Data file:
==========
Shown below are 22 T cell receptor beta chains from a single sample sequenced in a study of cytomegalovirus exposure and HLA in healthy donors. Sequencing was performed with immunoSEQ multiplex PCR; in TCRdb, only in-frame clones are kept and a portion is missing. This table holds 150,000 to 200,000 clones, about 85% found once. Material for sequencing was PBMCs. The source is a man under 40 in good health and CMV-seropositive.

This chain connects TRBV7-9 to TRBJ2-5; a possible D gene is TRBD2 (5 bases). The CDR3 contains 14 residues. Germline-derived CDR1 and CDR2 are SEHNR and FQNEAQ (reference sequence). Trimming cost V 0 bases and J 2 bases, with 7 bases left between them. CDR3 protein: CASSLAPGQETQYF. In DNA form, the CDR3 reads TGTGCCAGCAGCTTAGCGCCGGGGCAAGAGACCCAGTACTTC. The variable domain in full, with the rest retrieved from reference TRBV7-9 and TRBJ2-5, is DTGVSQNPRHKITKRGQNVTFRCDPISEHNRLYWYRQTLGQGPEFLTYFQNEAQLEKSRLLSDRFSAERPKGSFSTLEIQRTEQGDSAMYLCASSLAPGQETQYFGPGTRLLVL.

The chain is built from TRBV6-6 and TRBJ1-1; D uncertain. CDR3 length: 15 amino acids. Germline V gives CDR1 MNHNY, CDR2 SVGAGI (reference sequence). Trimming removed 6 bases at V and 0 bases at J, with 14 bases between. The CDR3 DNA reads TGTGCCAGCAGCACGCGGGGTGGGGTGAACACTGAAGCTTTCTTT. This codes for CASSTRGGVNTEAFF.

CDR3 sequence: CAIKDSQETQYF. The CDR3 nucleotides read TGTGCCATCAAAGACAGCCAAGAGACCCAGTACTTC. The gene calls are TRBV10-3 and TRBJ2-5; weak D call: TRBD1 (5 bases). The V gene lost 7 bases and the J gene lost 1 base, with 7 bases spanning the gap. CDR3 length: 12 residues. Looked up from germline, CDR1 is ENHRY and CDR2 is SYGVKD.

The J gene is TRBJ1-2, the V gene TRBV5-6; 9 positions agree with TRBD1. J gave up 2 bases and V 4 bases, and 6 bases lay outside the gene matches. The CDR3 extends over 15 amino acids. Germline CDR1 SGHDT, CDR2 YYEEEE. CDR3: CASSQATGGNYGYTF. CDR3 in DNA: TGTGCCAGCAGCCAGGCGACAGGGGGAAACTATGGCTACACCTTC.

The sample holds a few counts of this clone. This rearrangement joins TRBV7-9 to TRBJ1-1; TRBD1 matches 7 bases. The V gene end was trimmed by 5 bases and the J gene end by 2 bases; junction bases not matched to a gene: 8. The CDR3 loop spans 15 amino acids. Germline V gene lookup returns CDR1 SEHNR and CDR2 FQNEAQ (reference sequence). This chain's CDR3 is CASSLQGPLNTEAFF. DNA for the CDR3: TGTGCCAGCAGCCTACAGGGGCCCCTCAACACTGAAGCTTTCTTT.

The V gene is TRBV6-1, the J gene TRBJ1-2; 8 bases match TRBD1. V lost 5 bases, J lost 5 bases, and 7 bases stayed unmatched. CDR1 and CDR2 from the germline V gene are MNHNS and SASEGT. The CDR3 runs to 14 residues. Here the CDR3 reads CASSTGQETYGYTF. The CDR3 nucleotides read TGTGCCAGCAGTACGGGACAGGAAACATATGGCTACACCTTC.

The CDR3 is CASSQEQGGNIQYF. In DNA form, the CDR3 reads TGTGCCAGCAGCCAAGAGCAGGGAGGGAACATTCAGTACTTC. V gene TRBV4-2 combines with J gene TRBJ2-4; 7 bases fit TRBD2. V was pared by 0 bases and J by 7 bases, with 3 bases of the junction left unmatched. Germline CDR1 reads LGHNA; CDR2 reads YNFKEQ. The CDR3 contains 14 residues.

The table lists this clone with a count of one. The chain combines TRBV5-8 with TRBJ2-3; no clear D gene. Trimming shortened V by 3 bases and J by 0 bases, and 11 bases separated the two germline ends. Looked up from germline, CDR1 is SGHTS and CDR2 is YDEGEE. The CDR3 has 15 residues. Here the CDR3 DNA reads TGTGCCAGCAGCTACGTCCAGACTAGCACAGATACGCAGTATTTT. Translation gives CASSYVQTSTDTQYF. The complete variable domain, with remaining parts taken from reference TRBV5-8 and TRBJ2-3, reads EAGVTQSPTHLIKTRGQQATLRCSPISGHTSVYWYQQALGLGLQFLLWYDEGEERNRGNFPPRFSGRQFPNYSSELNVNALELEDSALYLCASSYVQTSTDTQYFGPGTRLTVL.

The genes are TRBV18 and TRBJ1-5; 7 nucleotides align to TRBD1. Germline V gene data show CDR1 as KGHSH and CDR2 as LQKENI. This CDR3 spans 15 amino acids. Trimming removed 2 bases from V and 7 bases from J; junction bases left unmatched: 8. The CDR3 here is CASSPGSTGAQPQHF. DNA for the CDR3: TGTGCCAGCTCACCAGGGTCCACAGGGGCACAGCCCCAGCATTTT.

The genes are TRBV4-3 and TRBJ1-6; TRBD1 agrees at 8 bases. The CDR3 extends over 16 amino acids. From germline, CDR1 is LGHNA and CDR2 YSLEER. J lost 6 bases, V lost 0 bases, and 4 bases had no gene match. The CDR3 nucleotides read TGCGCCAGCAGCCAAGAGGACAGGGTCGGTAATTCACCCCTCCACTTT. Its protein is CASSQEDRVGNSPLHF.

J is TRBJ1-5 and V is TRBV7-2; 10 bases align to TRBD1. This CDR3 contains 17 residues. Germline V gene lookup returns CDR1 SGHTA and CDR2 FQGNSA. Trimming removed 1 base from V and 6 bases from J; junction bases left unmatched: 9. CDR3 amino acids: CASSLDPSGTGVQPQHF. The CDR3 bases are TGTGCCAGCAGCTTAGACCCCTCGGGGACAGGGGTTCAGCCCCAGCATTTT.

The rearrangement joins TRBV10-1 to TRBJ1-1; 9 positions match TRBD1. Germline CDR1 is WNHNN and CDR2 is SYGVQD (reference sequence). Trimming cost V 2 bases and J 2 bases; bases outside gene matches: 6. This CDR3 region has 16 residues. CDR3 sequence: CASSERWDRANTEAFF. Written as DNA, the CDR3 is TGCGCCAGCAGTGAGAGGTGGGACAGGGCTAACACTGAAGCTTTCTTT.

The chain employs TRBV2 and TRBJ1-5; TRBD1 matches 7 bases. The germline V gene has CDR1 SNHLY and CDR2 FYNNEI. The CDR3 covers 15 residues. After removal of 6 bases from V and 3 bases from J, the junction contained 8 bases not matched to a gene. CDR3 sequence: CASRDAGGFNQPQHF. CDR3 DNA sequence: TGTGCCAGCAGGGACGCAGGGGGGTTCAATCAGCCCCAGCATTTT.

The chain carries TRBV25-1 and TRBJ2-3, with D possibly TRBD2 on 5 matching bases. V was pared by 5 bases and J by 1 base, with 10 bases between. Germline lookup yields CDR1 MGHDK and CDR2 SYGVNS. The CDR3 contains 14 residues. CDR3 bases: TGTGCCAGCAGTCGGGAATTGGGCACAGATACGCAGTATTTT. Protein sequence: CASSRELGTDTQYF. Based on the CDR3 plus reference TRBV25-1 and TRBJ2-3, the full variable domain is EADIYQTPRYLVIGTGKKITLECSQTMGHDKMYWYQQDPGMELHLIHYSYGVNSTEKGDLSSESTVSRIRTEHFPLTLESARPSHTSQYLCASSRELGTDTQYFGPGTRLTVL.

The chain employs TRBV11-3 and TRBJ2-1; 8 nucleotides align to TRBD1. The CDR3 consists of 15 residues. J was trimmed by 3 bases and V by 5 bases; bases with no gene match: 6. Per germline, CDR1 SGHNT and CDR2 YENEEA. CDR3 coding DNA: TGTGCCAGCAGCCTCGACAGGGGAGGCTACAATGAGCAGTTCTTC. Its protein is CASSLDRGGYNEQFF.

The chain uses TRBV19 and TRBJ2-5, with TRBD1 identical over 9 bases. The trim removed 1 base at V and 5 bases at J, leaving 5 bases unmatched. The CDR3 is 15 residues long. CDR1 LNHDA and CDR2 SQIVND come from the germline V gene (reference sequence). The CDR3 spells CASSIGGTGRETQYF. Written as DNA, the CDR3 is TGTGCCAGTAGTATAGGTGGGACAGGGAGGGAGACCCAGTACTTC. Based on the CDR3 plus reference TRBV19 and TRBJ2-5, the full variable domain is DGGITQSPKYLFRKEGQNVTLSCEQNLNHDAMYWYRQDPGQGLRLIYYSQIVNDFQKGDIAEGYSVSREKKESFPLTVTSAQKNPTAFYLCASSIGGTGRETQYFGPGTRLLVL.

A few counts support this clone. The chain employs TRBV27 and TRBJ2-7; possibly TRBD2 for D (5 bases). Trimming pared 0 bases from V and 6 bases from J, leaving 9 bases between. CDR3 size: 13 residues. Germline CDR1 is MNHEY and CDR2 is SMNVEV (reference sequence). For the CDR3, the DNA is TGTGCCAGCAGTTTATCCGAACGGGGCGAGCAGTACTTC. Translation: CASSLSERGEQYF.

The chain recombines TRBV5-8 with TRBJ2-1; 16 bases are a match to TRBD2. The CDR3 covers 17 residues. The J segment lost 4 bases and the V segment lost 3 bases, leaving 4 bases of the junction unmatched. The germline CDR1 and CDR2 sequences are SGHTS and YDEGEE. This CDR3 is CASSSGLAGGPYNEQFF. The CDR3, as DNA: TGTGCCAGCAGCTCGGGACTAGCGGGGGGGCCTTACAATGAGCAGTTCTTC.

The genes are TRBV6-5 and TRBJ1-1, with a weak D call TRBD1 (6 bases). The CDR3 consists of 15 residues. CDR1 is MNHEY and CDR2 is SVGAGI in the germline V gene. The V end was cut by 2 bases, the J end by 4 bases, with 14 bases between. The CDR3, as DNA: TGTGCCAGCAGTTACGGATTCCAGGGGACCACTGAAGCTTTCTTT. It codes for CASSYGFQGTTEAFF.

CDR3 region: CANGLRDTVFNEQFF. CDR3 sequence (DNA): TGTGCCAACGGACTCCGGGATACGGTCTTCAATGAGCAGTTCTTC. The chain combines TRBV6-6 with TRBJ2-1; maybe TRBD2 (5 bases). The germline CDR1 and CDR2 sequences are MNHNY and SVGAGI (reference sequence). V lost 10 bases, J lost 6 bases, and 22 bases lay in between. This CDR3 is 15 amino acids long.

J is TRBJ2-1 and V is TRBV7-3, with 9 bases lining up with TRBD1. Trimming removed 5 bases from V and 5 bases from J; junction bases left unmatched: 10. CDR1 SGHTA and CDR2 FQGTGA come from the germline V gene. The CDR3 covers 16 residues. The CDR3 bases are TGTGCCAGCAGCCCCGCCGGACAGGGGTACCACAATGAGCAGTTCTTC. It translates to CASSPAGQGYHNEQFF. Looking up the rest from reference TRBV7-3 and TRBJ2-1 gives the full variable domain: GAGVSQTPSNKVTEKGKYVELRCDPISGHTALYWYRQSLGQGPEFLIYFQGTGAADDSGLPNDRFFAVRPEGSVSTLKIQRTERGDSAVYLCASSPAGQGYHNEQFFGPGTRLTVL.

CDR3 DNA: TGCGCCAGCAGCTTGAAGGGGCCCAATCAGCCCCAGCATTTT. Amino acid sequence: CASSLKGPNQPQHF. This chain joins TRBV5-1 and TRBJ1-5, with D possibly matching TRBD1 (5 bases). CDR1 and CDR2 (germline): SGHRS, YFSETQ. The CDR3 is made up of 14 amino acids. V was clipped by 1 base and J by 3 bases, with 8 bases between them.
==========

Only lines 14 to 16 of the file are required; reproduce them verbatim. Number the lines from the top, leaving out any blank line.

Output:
The chain employs TRBV2 and TRBJ1-5; TRBD1 matches 7 bases. The germline V gene has CDR1 SNHLY and CDR2 FYNNEI. The CDR3 covers 15 residues. After removal of 6 bases from V and 3 bases from J, the junction contained 8 bases not matched to a gene. CDR3 sequence: CASRDAGGFNQPQHF. CDR3 DNA sequence: TGTGCCAGCAGGGACGCAGGGGGGTTCAATCAGCCCCAGCATTTT.

The chain carries TRBV25-1 and TRBJ2-3, with D possibly TRBD2 on 5 matching bases. V was pared by 5 bases and J by 1 base, with 10 bases between. Germline lookup yields CDR1 MGHDK and CDR2 SYGVNS. The CDR3 contains 14 residues. CDR3 bases: TGTGCCAGCAGTCGGGAATTGGGCACAGATACGCAGTATTTT. Protein sequence: CASSRELGTDTQYF. Based on the CDR3 plus reference TRBV25-1 and TRBJ2-3, the full variable domain is EADIYQTPRYLVIGTGKKITLECSQTMGHDKMYWYQQDPGMELHLIHYSYGVNSTEKGDLSSESTVSRIRTEHFPLTLESARPSHTSQYLCASSRELGTDTQYFGPGTRLTVL.

The chain employs TRBV11-3 and TRBJ2-1; 8 nucleotides align to TRBD1. The CDR3 consists of 15 residues. J was trimmed by 3 bases and V by 5 bases; bases with no gene match: 6. Per germline, CDR1 SGHNT and CDR2 YENEEA. CDR3 coding DNA: TGTGCCAGCAGCCTCGACAGGGGAGGCTACAATGAGCAGTTCTTC. Its protein is CASSLDRGGYNEQFF.